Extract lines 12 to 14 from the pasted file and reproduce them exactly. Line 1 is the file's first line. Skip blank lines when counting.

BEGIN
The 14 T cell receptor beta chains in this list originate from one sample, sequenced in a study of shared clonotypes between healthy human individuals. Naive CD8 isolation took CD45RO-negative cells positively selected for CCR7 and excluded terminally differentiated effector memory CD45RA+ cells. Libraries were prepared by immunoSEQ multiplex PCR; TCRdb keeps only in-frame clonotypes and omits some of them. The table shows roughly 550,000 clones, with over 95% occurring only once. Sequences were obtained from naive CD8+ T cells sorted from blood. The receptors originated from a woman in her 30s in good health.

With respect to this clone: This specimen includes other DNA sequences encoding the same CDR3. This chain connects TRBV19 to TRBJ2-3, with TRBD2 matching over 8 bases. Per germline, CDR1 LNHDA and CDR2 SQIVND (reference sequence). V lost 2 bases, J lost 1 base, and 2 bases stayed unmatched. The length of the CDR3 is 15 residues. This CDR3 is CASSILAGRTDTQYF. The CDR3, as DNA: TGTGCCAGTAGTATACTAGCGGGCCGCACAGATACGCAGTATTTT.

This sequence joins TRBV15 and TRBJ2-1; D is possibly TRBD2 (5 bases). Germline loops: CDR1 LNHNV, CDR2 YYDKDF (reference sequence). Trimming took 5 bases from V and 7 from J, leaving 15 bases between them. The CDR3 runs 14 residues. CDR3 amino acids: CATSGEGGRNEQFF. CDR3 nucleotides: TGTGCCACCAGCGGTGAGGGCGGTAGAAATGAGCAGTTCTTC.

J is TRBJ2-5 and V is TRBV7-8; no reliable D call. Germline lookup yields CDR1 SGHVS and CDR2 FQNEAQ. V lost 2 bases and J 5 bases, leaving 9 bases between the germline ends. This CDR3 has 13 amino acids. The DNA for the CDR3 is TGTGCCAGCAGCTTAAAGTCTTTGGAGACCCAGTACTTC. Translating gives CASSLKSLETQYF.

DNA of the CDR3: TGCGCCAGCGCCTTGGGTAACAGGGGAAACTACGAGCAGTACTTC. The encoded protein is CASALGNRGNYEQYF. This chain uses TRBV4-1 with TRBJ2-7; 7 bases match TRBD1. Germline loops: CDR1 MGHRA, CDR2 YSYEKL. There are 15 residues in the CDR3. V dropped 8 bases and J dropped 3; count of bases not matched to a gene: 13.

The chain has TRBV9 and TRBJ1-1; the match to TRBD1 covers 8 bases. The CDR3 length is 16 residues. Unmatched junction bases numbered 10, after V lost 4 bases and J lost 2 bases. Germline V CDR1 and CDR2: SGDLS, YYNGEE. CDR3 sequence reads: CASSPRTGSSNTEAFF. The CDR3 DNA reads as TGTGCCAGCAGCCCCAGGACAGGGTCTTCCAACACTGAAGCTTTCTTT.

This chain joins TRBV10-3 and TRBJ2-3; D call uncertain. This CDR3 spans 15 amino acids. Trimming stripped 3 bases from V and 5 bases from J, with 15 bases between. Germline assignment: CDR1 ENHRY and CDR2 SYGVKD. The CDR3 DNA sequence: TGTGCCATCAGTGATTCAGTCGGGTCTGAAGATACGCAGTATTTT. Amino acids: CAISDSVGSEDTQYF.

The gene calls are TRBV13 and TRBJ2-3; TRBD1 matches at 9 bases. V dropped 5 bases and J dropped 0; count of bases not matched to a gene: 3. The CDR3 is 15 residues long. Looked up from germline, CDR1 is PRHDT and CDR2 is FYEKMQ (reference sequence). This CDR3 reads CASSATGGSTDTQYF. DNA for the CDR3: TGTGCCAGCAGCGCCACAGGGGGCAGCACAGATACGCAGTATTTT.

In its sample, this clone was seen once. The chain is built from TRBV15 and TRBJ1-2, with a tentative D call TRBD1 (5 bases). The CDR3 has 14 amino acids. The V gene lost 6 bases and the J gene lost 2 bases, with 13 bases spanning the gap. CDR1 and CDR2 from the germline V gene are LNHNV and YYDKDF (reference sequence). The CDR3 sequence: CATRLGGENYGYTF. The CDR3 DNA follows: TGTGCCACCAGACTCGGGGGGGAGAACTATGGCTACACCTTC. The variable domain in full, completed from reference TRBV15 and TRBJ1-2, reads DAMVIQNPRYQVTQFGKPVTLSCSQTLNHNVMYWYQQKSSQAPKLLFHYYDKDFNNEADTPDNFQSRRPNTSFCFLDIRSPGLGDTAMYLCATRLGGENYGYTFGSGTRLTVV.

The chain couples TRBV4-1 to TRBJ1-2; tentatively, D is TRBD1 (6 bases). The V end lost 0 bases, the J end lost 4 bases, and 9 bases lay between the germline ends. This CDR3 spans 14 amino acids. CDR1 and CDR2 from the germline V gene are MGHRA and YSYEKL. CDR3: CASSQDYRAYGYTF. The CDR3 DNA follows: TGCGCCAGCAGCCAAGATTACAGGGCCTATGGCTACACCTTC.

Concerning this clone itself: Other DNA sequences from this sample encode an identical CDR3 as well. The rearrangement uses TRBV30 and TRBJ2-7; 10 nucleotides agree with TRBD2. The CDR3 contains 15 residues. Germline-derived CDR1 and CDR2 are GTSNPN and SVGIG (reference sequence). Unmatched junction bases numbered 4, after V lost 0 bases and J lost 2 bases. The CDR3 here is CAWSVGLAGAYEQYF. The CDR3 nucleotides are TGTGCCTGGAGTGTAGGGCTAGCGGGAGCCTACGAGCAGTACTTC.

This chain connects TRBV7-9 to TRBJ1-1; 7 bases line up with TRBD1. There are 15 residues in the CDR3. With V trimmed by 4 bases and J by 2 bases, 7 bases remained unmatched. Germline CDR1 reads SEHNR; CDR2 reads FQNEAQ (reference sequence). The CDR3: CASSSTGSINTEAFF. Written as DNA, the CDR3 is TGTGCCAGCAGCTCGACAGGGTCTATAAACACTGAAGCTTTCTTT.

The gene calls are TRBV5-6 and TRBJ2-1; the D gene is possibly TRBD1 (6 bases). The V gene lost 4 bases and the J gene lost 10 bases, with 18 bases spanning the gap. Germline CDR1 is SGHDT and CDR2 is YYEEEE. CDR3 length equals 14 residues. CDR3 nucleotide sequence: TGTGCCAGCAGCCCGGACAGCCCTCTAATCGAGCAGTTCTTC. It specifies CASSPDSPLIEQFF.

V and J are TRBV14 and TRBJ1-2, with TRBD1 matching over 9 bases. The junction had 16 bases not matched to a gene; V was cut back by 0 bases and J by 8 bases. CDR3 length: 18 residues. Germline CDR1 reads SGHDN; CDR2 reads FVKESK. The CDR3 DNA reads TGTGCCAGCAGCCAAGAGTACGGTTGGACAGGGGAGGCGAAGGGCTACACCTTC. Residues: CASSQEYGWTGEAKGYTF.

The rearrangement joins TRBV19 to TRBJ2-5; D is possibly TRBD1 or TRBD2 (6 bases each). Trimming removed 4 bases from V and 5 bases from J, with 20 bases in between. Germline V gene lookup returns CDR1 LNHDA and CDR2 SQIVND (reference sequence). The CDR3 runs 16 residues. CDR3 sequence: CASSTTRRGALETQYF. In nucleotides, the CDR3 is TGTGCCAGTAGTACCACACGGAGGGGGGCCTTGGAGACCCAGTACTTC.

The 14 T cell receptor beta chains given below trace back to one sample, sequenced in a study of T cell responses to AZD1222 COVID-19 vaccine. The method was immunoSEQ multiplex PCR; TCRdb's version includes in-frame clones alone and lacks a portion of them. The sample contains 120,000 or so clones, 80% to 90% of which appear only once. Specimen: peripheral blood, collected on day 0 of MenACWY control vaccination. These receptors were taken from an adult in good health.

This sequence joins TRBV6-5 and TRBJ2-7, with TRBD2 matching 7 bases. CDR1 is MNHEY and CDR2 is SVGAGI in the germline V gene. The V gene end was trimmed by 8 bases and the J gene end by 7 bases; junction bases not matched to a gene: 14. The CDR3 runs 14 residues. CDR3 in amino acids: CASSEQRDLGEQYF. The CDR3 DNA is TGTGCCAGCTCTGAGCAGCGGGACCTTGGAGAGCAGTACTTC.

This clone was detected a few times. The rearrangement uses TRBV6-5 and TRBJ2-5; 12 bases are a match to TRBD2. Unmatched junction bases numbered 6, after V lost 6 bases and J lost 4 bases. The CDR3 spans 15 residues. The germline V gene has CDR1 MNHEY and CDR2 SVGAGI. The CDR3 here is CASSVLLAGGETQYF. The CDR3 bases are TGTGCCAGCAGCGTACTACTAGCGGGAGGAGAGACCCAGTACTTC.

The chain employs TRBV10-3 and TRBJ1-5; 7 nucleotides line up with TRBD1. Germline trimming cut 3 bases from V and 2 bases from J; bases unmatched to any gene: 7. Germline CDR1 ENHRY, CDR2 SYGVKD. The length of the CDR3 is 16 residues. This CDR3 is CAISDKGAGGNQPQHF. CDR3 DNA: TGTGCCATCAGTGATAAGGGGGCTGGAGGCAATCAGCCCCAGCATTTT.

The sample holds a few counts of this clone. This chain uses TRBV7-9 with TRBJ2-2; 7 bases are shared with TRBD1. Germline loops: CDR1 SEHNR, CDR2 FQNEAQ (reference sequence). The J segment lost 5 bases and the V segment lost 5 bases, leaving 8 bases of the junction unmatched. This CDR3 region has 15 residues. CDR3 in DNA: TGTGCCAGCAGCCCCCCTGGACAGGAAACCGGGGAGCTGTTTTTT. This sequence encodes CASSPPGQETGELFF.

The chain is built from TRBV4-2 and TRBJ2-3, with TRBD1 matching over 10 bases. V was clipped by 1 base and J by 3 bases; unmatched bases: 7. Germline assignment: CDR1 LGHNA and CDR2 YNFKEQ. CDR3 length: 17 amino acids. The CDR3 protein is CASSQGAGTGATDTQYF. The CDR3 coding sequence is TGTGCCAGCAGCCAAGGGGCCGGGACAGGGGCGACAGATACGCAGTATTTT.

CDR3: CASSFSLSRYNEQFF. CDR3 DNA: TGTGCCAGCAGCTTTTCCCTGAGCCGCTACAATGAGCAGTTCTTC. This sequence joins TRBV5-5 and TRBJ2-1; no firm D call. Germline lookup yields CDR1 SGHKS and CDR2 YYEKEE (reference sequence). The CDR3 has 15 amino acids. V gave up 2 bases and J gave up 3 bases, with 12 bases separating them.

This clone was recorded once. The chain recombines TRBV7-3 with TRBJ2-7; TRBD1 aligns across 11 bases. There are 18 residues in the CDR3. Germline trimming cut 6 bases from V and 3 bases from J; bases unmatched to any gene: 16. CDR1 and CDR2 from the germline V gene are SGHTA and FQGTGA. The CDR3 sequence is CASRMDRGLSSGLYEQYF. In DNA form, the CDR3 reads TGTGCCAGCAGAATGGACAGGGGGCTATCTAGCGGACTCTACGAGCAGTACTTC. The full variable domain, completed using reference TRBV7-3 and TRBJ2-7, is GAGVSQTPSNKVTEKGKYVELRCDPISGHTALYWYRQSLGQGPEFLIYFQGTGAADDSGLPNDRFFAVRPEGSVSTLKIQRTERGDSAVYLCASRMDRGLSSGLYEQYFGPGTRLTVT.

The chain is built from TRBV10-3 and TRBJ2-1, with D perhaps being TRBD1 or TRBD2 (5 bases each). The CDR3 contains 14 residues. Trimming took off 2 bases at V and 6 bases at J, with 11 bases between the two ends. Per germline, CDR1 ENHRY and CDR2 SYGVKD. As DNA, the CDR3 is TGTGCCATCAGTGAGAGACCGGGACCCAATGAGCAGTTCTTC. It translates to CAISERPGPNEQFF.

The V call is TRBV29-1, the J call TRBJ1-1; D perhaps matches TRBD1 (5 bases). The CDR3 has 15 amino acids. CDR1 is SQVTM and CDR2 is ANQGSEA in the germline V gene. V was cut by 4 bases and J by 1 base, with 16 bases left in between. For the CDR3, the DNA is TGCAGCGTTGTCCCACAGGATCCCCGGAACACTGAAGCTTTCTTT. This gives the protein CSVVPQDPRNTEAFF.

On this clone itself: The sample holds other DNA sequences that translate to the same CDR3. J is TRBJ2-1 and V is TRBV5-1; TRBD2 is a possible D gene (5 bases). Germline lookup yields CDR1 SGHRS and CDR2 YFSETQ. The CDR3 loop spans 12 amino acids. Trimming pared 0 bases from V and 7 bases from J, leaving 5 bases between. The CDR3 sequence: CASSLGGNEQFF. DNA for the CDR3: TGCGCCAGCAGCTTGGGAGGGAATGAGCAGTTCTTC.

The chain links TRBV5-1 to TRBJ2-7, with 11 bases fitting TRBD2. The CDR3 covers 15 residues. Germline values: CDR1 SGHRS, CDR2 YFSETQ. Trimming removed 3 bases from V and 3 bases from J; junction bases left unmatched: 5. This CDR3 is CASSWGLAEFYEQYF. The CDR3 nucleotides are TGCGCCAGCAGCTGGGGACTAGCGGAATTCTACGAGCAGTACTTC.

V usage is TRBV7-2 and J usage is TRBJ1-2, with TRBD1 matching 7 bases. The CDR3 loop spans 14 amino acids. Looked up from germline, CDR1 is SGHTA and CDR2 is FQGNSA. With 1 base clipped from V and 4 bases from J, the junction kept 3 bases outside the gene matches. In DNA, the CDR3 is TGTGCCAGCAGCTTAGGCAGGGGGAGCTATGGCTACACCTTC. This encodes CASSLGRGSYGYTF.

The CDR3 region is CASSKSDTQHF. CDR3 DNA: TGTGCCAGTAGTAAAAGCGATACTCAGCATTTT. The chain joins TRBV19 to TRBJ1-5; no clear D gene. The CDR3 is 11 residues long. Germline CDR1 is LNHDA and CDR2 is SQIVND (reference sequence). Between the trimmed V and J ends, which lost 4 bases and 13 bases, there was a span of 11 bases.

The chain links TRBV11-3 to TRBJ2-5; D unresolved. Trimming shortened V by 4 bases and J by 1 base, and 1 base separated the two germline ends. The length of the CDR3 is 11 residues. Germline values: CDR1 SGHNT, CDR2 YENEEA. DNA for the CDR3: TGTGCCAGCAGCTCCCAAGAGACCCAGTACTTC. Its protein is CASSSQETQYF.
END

This chain connects TRBV7-9 to TRBJ1-1; 7 bases line up with TRBD1. There are 15 residues in the CDR3. With V trimmed by 4 bases and J by 2 bases, 7 bases remained unmatched. Germline CDR1 reads SEHNR; CDR2 reads FQNEAQ (reference sequence). The CDR3: CASSSTGSINTEAFF. Written as DNA, the CDR3 is TGTGCCAGCAGCTCGACAGGGTCTATAAACACTGAAGCTTTCTTT.

The gene calls are TRBV5-6 and TRBJ2-1; the D gene is possibly TRBD1 (6 bases). The V gene lost 4 bases and the J gene lost 10 bases, with 18 bases spanning the gap. Germline CDR1 is SGHDT and CDR2 is YYEEEE. CDR3 length equals 14 residues. CDR3 nucleotide sequence: TGTGCCAGCAGCCCGGACAGCCCTCTAATCGAGCAGTTCTTC. It specifies CASSPDSPLIEQFF.

V and J are TRBV14 and TRBJ1-2, with TRBD1 matching over 9 bases. The junction had 16 bases not matched to a gene; V was cut back by 0 bases and J by 8 bases. CDR3 length: 18 residues. Germline CDR1 reads SGHDN; CDR2 reads FVKESK. The CDR3 DNA reads TGTGCCAGCAGCCAAGAGTACGGTTGGACAGGGGAGGCGAAGGGCTACACCTTC. Residues: CASSQEYGWTGEAKGYTF.